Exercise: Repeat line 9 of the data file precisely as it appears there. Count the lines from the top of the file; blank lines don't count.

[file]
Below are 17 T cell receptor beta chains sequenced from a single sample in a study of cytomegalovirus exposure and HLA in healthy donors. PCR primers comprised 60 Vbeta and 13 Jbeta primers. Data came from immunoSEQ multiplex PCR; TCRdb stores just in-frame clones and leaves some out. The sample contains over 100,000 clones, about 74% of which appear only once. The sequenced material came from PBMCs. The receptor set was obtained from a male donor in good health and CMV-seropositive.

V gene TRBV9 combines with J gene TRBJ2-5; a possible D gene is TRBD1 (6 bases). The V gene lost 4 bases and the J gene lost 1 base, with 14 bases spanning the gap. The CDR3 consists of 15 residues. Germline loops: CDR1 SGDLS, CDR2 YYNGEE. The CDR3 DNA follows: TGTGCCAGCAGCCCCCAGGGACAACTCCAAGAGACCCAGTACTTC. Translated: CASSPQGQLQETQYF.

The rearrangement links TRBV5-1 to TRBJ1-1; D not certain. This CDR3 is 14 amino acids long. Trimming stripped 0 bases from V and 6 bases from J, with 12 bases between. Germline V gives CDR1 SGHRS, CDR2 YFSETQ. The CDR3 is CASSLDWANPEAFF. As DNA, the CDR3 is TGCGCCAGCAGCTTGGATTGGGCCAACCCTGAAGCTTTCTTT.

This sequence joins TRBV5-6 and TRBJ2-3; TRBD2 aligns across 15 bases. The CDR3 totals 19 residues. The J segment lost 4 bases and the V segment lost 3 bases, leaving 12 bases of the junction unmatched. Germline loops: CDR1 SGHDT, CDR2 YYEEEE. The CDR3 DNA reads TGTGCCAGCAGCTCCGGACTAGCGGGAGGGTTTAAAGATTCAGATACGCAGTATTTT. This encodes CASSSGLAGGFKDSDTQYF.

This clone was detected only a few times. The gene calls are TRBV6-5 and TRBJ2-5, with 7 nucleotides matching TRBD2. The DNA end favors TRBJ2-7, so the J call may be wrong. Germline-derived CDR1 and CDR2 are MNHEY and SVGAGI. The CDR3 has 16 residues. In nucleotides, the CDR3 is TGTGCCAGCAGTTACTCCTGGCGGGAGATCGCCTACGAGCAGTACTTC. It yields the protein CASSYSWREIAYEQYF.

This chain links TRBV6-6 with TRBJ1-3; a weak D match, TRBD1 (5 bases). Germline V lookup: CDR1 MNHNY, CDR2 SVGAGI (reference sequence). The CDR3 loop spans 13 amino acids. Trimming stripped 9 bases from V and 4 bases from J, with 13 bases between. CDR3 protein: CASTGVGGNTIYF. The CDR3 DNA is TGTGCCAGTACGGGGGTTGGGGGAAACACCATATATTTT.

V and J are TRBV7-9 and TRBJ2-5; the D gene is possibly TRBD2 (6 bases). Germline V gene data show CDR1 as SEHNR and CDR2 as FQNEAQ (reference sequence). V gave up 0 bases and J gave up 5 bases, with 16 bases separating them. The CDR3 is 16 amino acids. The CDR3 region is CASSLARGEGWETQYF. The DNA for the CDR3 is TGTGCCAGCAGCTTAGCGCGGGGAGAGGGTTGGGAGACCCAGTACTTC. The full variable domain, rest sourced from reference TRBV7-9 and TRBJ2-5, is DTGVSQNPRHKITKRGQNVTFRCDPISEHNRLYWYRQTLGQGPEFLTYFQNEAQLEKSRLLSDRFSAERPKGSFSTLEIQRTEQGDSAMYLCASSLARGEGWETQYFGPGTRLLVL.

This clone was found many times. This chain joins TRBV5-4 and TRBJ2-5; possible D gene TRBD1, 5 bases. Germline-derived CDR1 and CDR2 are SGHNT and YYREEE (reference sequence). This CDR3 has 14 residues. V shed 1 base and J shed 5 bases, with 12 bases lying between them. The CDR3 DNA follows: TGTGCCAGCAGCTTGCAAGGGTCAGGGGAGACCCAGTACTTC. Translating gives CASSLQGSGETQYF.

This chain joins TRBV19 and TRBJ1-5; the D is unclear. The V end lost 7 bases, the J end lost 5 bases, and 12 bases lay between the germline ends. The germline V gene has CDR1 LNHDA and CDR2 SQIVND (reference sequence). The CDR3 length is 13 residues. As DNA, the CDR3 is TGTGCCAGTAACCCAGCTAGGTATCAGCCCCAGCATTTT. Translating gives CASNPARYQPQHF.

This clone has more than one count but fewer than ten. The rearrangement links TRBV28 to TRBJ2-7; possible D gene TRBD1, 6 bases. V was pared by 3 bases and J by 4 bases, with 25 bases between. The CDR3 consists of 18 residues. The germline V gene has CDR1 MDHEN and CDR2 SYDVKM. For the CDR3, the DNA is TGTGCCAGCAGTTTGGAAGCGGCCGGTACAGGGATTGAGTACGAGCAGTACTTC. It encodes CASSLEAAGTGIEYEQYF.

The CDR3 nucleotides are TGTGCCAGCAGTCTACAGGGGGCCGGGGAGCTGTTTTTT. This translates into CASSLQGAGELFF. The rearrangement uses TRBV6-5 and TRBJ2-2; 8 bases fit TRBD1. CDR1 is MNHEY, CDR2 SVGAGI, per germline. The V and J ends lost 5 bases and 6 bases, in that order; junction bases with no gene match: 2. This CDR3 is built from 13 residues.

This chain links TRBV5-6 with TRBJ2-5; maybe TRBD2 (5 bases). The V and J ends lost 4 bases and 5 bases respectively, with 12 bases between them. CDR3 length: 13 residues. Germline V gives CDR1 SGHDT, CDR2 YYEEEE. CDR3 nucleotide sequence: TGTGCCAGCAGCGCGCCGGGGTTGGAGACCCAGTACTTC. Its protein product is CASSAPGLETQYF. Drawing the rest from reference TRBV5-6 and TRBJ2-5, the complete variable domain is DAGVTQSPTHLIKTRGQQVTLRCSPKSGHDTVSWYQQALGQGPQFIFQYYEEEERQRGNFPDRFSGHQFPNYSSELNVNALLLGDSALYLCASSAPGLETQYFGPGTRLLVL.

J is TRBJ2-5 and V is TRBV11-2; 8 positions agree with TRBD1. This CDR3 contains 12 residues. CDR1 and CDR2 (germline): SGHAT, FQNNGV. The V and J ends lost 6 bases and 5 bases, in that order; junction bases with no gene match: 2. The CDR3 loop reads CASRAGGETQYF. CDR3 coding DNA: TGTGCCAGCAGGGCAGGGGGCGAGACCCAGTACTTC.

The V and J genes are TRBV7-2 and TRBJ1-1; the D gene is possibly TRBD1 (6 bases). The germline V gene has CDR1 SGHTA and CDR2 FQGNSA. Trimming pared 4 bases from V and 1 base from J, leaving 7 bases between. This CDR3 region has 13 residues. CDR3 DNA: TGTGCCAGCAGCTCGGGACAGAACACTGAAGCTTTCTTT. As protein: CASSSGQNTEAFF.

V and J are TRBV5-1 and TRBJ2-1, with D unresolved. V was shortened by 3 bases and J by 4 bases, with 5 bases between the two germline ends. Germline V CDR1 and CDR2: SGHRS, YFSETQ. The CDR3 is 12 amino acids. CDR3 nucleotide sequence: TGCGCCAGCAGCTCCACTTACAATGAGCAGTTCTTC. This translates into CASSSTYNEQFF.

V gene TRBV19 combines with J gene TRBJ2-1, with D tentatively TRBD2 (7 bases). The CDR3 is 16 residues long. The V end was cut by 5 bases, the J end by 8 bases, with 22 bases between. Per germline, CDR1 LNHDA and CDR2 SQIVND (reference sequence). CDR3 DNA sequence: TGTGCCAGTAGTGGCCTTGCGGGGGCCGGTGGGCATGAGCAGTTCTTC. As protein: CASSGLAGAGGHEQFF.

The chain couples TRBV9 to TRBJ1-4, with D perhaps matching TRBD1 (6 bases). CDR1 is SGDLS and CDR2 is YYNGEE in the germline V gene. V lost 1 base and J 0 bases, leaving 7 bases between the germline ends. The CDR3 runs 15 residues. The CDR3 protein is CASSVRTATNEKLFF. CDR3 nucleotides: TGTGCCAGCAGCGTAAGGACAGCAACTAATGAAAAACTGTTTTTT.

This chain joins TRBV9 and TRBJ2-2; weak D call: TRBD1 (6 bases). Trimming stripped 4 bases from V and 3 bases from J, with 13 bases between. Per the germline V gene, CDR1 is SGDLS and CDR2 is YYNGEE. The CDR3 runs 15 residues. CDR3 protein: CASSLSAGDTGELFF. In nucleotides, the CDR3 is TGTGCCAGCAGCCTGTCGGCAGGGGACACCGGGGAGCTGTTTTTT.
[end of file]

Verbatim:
This chain joins TRBV19 and TRBJ1-5; the D is unclear. The V end lost 7 bases, the J end lost 5 bases, and 12 bases lay between the germline ends. The germline V gene has CDR1 LNHDA and CDR2 SQIVND (reference sequence). The CDR3 length is 13 residues. As DNA, the CDR3 is TGTGCCAGTAACCCAGCTAGGTATCAGCCCCAGCATTTT. Translating gives CASNPARYQPQHF.